BRIEF DESCRIPTION OF THE DRAWING
The drawing is a graphical representation on triangular coordinates of a three component size composition of 33 different mixes tested in the laboratory and indicates the preferred compositional range of sizes in the mixes.
DESCRIPTION OF THE PREFERRED EMBODIMENT
In the drawing, the points plotted are the various mixes tested and listed in Table 1, grouped as bubbles, intermediates and fines. For example, Mix No. 1 consists of 30 percent alumina bubbles, 25 percent intermediates and 45 percent fines, all percentages expressed on a weight basis, and terms defined in the drawing.
Alumina bubbles -4M/F are manufactured by commercially known processes. The size designation, (-4M/F), defines the particle size as substantially passing a 4 mesh screen, (Tyler standard screen scale), and finer.
T-61 Alumina is a tabular sintered alumina and is a trade designation of the Aluminum Company of America, Pittsburgh, Pa.
A-2 alumina is calcined alumina, also a trade designation of the Aluminum Company of America.
Fine silica is also known as potters flint.
DARVAN No. 7 is a trademark of the R. T. Vanderbilt Company, Inc., and is a sodium polyelectrolyte containing no phosphates and is used to deflocculate the Kaolin clay.
As shown in Table 1 and the drawing, all mixes in the preferred range (Area I), except mixes 5 and 15 which were marginal and mixes 2 and 3, exhibited excellent thixotropic qualities. Mixes 2 and 3 contained no DARVAN, indicating the need of a deflocculant and which was held constant at 140 cc/100 lb. of mix for all subsequent mixes investigated.
TABLE 1.
  FORMULAS AND PROPERTIES OF LOW MASS, HIGH ALUMINA REFRACTORIESMix
 number  Mix Composition,             Weight % 1 2 3 4 5 6 7 8 9 10 11
    4M/F Alumina Bubbles 30 30 30 30 30 40 50 45 45 45 55
 14M/F T-61 Alumina 10 10 10 0 0 0 0 0 20 0 0
 48M/F T-61 Alumina 15 15 15 15 0 0 0 0 0 20 0
 325M A-2 Alumina 28 28 28 38 53 43 33 38 18 18 28
 200M Fine Silica 10 10 10 10 10 10 10 10 10 10 10 Kaolin 7 7 7 7 7 7 7 7
 7 7 7 Total 100 100 100 100 100 100 100 100 100 100 100 DARVAN No. 7
 cc/100 lb. mix 70 0 0 140 140 140 140 140 140 140 140 Water - % 12.1
 12.1 10.0 13.0 14.7 14.0 15.4 14.2 14.6 12.4 13.0 Comments Flowed Would
 Would Flowed Flowed Flowed Flowed Flowed Would Would Would  Well Not
 Flow Not Flow Well Well Well Fair Well Not Flow Not Flow Not Flow
 (Pressed)  but was
  Grainy
  Grainy
  Grainy
  GrainySticky Properties:  Fired at 2600F  for 15 hrs.  Density, lb/cu.
 ft. 114 -- 115 115 115 109 95 107 -- -- --  Modulus of Rupture,  psi, at
 75F 1600 -- 1170 2290 2260 1810 1650 1900 -- -- -- Mix Composition,
 Weight % 12 13 14 15 16 17 18 19 20 21 22
 4M/F Alumina Bubbles 65 75 25 20 30 30 30 30 30 30 25
 14M/F T-61 Alumina 0 0 0 0 20 0 15 10 15 10 0
 48M/F T-61 Alumina 0 0 0 0 20 40 20 20 25 30 35
 325M A-2 Alumina 18 8 58 63 13 13 18 23 13 13 23
 200M Fine Silica 10 10 10 10 10 10 10 10 10 10 10 Kaolin 7 7 7 7 7 7 7 7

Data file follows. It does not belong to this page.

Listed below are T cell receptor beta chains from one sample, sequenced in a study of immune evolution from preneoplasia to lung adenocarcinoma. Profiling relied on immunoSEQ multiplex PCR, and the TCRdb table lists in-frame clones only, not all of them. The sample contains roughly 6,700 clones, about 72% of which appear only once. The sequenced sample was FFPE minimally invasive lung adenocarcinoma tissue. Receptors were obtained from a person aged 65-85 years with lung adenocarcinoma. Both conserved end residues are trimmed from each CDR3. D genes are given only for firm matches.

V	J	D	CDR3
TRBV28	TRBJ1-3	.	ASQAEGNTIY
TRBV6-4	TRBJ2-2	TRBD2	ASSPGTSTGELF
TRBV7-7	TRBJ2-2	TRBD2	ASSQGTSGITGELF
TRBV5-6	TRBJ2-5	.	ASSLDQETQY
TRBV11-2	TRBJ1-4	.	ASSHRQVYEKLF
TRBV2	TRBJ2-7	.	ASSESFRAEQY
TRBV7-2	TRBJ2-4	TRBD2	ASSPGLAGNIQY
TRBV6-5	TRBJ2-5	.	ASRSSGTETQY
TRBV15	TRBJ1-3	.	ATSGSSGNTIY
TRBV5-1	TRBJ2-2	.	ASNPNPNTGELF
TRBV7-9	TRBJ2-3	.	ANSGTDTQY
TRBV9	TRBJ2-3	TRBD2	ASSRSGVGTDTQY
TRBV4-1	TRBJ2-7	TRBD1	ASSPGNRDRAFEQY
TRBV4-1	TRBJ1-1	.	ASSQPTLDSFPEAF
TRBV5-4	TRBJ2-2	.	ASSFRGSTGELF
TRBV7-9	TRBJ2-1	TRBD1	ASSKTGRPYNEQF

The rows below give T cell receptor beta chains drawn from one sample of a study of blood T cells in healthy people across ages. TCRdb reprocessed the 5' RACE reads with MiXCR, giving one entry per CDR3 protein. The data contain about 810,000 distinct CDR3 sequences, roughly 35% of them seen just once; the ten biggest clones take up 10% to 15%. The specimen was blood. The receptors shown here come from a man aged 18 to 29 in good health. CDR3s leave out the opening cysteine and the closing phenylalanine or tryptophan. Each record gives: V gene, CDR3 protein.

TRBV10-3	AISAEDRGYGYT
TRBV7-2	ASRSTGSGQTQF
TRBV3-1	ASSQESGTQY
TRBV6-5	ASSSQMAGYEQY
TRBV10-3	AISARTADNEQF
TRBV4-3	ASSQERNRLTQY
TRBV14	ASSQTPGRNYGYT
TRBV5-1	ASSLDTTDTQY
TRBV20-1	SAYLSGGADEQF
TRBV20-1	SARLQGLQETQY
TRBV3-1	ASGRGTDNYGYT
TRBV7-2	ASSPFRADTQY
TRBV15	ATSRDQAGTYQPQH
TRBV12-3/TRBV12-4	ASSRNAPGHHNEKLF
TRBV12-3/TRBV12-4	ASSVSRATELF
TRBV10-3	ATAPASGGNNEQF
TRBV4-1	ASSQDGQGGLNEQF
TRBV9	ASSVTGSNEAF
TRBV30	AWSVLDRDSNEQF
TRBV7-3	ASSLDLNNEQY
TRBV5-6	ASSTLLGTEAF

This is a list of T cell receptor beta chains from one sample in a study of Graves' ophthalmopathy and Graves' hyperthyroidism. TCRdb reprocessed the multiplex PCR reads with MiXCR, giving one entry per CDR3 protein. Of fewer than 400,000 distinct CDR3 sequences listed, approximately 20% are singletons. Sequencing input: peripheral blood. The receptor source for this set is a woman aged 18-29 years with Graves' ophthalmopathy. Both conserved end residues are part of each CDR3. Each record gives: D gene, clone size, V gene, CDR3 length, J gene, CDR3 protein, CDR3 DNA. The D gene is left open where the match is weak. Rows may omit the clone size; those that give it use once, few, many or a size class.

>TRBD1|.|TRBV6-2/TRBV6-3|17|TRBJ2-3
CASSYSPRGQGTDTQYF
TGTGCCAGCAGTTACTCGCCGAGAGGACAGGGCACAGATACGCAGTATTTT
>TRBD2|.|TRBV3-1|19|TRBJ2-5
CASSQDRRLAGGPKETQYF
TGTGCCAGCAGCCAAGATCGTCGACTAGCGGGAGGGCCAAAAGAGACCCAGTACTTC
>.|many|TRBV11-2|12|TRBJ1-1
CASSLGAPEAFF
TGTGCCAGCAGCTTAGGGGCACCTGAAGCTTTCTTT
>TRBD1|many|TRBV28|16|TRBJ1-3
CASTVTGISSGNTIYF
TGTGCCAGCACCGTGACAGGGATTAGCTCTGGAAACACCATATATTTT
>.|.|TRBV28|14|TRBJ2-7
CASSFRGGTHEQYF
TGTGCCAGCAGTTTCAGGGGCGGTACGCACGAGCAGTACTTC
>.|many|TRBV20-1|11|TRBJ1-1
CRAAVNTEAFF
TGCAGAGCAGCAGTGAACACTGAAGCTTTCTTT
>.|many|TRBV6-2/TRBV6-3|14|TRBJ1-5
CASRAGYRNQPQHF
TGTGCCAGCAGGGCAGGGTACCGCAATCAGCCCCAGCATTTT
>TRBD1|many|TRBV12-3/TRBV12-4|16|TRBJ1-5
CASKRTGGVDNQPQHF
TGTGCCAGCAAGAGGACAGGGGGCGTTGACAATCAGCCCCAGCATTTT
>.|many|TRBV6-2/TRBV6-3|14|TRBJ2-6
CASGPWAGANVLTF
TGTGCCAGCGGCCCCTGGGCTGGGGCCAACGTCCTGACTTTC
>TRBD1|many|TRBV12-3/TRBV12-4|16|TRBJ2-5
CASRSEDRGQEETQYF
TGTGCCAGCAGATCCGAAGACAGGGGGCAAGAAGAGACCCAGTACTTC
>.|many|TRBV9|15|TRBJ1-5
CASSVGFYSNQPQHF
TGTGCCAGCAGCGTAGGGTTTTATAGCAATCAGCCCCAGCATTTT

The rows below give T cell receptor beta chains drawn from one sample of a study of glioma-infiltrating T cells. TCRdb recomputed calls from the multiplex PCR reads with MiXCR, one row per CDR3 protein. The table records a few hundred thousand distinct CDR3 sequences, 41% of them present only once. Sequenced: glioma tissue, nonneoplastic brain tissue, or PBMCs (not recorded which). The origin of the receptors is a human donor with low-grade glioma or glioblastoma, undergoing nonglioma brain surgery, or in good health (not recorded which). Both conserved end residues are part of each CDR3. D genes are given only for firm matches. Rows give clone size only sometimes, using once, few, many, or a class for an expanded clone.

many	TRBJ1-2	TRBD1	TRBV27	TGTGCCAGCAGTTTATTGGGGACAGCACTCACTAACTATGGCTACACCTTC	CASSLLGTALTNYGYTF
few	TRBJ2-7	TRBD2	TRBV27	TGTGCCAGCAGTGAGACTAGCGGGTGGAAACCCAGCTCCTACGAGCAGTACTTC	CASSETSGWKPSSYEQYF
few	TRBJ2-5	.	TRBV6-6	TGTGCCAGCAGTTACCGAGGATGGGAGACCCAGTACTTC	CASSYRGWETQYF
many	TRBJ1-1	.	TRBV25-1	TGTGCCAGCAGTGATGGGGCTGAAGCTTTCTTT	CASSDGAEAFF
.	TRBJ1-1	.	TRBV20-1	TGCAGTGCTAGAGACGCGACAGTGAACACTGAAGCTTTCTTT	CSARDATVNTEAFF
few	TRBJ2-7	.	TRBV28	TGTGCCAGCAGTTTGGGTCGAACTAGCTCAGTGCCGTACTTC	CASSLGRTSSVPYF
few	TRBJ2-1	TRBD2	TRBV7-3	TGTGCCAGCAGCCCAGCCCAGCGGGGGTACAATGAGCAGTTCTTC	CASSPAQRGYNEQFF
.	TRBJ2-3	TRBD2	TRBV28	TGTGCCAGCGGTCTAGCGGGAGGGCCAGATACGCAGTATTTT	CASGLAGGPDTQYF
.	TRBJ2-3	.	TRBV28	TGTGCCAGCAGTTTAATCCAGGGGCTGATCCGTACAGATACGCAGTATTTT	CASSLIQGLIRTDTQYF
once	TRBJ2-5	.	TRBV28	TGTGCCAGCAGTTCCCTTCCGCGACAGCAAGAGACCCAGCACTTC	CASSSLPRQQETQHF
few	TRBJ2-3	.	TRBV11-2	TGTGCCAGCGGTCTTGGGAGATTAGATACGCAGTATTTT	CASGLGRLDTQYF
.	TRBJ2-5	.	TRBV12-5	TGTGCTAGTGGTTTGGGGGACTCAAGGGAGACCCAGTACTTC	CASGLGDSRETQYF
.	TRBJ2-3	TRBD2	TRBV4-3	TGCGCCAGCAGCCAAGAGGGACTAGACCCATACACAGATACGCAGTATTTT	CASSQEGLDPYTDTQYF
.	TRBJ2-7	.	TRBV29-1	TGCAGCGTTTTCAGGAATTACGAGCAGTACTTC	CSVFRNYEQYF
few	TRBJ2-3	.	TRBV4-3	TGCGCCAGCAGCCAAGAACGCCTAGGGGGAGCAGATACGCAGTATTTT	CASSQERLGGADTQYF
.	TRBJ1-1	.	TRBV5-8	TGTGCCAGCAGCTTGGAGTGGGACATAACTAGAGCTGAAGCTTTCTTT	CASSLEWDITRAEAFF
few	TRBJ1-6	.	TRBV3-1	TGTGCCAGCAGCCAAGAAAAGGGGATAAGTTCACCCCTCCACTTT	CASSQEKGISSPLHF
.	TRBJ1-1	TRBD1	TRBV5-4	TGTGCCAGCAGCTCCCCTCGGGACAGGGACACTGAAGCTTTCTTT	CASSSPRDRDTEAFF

7 7 7 Total 100 100 100 100 100 100 100 100 100 100 100 DARVAN No. 7
 cc/100 lb. mix 140 140 140 140 140 140 140 140 140 140 140 Water - %
 15.0 -- 16.0 17.0 12.8 11.6 11.7 13.4 12.0 11.8 11.5 Comments Would --
 Flowed Flowed Flowed Flowed Flowed Flowed Flowed Flowed Flowed  Not Flow
  Well Fair Poorly Fair Fair Well Fair Well Well Properties:  Fired at
 2600F  for 15 hrs.  Density, lb/cu. ft. -- -- 110 114 110 109 109 115
 111 113 119  Modulus of Rupture,  psi, at 75F -- -- 540 350 2160 1440
 1020 1270 1260 1430 2620 Mix Composition,  Weight % 23 24 25 26 27 28 29
 30 31 32 33
 4M/F Alumina Bubbles 20 40 30 20 40 30 35 40 35 45 35
 14M/F T-61 Alumina 0 0 0 0 20 20 5 0 0 0 0
 48M/F T-61 Alumina 30 20 20 20 0 0 10 10 10 5 5
 325M A-2 Alumina 33 23 33 43 23 33 33 33 38 33 43
 200M Fine Silica 10 10 10 10 10 10 10 10 10 10 10 Kaolin 7 7 7 7 7 7 7 7
 7 7 7 Total 100 100 100 100 100 100 100 100 100 100 100 DARVAN No. 7
 cc/100 lb. mix 140 140 140 140 140 140 140 140 140 140 140 Water - %
 13.2 12.8 13.0 14.0 12.8 13.6 13.0 13.4 14.0 14.5 14.0 Comments Flowed
 Flowed Flowed Flowed Would Flowed Flowed Flowed Flowed Flowed Flowed
 Well Poorly Well Well Not Flow Well Well Well Well Poorly Well Properties
 :  Fired at 2600F   for 15 hrs.  Density, lb/cu.ft. 119 99 111 121 --
 115 105 103 104 90 107  Modulus of Rupture,   psi, at 75F 2350 1630 1840
 1870 -- 2010 1950 2180 1660 1480 2100
The fine silica and the Kaolin were also held constant for all mixes, with the A-2 calcined alumina the variable in the fines. Size consists in Area II did not cast, those in Area III had poor flow characteristics, and those in Area IV had poor flow and high densities. The sizing and composition of those elements in Area I can therefore be considered important as regards consequences since they were thixotropic in nature and produced castings suitable for use as kiln furniture.
As a result of this extensive laboratory program it was determined that low mass, high alumina thixotropic refractories suitable for kiln furniture could be formulated in the following ranges of solid constituents, encompassed by Preferred Range I of the drawing:
______________________________________                                    
Preferred Composition % by weight                                         
______________________________________                                    
Alumina Bubbles       20 - 45                                             
Intermediates          0 - 40                                             
Fines                 35 - 80                                             
______________________________________                                    
Based on the laboratory data and supplemented by actual field tests the preferred embodiment of the invention has the following composition and properties and is designated as Mix 29-S:
______________________________________                                    
4M/F Alumina Bubbles